27 Nov Traduttore Traditore
John, a native American citizen, born to two Afghan ex-pats, volunteers to interpret Pashto in Afghanistan to help the U.S. forces. Despite the fact that he spent the majority of his life in U.S., there is an unspoken feeling of uneasiness among the Americans for whom he interprets. When he accompanies them, while he is welcome and comfortable when speaking with locals, there also is a level of mistrust among them.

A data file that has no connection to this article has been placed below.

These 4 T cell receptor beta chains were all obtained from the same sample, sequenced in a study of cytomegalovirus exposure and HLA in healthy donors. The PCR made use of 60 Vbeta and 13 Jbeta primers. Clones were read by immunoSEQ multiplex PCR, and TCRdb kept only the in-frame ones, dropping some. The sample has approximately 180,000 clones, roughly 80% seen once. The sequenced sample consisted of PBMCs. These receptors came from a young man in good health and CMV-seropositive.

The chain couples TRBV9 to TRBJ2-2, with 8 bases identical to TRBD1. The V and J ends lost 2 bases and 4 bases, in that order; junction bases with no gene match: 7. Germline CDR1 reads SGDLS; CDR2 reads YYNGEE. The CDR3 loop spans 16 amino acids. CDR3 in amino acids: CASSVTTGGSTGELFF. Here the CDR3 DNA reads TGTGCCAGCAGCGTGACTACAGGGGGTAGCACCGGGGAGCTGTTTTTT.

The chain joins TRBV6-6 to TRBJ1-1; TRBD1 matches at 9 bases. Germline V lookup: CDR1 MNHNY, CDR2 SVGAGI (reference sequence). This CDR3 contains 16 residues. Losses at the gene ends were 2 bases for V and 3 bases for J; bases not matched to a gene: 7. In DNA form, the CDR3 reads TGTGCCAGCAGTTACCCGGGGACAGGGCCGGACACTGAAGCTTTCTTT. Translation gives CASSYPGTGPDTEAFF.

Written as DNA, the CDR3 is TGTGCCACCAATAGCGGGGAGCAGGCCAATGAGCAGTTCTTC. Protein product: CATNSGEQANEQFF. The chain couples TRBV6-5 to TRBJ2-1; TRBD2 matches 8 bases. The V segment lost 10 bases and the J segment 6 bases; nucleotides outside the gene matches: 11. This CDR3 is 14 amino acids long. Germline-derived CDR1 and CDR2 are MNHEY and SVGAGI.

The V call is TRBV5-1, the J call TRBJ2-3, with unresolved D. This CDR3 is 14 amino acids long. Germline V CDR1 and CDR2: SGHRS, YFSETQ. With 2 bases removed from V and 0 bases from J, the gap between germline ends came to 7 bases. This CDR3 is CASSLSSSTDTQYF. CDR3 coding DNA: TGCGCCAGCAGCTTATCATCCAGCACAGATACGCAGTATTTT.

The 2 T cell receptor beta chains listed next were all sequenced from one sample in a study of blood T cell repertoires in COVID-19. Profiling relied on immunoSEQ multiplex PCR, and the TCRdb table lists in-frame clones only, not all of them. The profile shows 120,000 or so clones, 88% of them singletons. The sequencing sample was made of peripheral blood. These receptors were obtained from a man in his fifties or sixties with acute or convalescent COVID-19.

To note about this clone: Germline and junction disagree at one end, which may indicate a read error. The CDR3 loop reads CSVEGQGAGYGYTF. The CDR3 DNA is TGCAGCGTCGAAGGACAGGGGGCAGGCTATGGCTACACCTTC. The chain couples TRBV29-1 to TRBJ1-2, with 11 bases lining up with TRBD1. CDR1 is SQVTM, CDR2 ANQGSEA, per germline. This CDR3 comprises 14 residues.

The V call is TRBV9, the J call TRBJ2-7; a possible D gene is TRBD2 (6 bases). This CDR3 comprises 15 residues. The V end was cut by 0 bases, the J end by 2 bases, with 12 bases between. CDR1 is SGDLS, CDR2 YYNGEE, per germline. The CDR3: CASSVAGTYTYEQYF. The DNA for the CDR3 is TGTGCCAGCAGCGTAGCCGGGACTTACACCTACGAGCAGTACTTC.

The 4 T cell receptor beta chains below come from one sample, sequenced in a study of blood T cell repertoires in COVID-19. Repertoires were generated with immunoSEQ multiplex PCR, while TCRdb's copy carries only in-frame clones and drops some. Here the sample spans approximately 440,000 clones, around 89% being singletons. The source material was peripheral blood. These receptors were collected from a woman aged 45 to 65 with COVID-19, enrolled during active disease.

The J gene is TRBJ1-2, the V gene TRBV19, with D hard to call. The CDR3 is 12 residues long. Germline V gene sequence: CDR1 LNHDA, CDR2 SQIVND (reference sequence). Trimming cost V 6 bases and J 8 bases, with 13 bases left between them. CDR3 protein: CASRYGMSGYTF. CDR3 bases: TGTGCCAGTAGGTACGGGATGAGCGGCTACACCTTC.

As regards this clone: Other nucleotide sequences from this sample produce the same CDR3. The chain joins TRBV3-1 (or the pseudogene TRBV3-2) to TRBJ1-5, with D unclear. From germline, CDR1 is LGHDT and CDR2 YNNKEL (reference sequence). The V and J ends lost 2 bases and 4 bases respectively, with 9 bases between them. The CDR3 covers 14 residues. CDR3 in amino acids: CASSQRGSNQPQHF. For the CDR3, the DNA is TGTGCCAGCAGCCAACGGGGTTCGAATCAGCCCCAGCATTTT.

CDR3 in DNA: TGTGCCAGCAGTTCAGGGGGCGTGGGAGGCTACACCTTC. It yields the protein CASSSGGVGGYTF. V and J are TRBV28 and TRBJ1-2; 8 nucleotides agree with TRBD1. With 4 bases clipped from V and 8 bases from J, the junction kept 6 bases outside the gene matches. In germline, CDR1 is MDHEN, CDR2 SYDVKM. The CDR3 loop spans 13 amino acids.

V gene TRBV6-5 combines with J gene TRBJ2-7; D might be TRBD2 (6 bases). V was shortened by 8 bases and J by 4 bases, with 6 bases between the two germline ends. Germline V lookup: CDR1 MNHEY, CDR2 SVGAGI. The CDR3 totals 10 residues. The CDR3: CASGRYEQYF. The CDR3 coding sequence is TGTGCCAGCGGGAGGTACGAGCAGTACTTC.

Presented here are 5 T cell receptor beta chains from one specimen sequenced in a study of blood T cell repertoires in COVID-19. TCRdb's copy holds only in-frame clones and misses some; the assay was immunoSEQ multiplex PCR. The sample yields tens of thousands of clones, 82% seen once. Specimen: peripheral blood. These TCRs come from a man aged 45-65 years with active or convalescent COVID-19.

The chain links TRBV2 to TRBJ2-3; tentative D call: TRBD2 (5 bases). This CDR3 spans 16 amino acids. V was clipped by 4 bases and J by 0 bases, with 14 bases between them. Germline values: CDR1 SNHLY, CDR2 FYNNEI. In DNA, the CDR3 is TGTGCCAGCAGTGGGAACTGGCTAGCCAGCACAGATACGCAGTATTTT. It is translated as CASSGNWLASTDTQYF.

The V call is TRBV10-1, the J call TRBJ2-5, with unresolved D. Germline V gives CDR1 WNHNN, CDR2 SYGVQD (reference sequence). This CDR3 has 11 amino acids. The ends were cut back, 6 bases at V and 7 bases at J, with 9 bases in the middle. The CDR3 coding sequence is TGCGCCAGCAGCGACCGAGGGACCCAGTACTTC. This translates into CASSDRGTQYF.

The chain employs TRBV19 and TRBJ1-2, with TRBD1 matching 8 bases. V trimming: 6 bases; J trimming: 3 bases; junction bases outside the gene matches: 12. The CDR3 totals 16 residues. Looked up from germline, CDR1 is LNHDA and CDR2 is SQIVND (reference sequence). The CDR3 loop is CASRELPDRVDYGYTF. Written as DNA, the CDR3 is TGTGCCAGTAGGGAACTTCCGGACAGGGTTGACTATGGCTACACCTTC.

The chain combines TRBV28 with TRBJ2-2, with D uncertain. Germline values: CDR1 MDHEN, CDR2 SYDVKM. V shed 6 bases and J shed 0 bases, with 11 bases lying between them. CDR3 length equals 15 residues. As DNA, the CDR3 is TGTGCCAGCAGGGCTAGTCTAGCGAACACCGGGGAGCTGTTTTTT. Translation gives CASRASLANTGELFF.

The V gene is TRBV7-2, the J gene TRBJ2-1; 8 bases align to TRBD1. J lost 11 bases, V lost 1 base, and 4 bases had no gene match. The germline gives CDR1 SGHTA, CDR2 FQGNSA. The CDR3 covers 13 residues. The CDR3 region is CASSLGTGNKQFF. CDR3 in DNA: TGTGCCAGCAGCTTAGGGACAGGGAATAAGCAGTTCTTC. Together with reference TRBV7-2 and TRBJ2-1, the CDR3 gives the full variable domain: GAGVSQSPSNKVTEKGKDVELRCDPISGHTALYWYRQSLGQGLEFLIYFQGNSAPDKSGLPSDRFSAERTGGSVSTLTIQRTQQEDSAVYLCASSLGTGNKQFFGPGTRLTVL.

This is a fictional story based on actual occurrences.
There is a misconception that translators are traitors: “traduttore traditore” is an old Italian expression, meaning “translator, traitor.” Whom do translators and interpreters really serve? Any true professional in translation and interpretation will tell you that they serve to best convey the meaning of the original message, how it was intended to sound in the new, source language. In a war zone especially, their intentions are questioned at every turn, instead of being considered innocent until proven guilty.
While this blog is a few days late, ’tis the season to be grateful. Thank you to the brave translators and interpreters who are willing to take on this adversity and overcome.